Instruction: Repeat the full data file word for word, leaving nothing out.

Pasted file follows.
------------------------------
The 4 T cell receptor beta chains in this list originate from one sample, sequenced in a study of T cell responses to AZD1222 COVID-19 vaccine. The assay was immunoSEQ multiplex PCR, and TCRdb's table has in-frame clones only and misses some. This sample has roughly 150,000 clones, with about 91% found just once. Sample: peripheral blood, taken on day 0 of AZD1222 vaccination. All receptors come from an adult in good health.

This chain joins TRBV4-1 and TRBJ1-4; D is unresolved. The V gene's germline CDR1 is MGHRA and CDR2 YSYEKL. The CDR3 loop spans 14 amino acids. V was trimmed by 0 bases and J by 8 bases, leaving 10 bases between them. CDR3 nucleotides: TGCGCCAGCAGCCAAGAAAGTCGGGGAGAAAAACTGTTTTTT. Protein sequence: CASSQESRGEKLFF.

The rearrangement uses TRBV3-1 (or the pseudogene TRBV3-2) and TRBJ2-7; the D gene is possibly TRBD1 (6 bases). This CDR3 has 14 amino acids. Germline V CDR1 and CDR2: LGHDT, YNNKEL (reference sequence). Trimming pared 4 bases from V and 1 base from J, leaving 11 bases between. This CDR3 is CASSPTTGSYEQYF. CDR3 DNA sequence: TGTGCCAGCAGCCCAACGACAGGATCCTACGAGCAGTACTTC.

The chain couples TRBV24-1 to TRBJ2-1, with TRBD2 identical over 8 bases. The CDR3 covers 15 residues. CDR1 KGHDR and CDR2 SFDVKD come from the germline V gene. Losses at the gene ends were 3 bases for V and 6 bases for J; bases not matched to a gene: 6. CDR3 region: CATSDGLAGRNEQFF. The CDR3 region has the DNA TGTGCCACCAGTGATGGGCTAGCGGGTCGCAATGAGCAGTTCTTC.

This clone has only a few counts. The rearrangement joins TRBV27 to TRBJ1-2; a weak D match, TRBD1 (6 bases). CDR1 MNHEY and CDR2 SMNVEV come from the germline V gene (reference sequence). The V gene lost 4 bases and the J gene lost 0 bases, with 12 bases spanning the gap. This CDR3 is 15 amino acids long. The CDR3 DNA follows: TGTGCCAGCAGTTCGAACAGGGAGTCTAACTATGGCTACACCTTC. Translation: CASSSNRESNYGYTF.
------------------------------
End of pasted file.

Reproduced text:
The 4 T cell receptor beta chains in this list originate from one sample, sequenced in a study of T cell responses to AZD1222 COVID-19 vaccine. The assay was immunoSEQ multiplex PCR, and TCRdb's table has in-frame clones only and misses some. This sample has roughly 150,000 clones, with about 91% found just once. Sample: peripheral blood, taken on day 0 of AZD1222 vaccination. All receptors come from an adult in good health.

This chain joins TRBV4-1 and TRBJ1-4; D is unresolved. The V gene's germline CDR1 is MGHRA and CDR2 YSYEKL. The CDR3 loop spans 14 amino acids. V was trimmed by 0 bases and J by 8 bases, leaving 10 bases between them. CDR3 nucleotides: TGCGCCAGCAGCCAAGAAAGTCGGGGAGAAAAACTGTTTTTT. Protein sequence: CASSQESRGEKLFF.

The rearrangement uses TRBV3-1 (or the pseudogene TRBV3-2) and TRBJ2-7; the D gene is possibly TRBD1 (6 bases). This CDR3 has 14 amino acids. Germline V CDR1 and CDR2: LGHDT, YNNKEL (reference sequence). Trimming pared 4 bases from V and 1 base from J, leaving 11 bases between. This CDR3 is CASSPTTGSYEQYF. CDR3 DNA sequence: TGTGCCAGCAGCCCAACGACAGGATCCTACGAGCAGTACTTC.

The chain couples TRBV24-1 to TRBJ2-1, with TRBD2 identical over 8 bases. The CDR3 covers 15 residues. CDR1 KGHDR and CDR2 SFDVKD come from the germline V gene. Losses at the gene ends were 3 bases for V and 6 bases for J; bases not matched to a gene: 6. CDR3 region: CATSDGLAGRNEQFF. The CDR3 region has the DNA TGTGCCACCAGTGATGGGCTAGCGGGTCGCAATGAGCAGTTCTTC.

This clone has only a few counts. The rearrangement joins TRBV27 to TRBJ1-2; a weak D match, TRBD1 (6 bases). CDR1 MNHEY and CDR2 SMNVEV come from the germline V gene (reference sequence). The V gene lost 4 bases and the J gene lost 0 bases, with 12 bases spanning the gap. This CDR3 is 15 amino acids long. The CDR3 DNA follows: TGTGCCAGCAGTTCGAACAGGGAGTCTAACTATGGCTACACCTTC. Translation: CASSSNRESNYGYTF.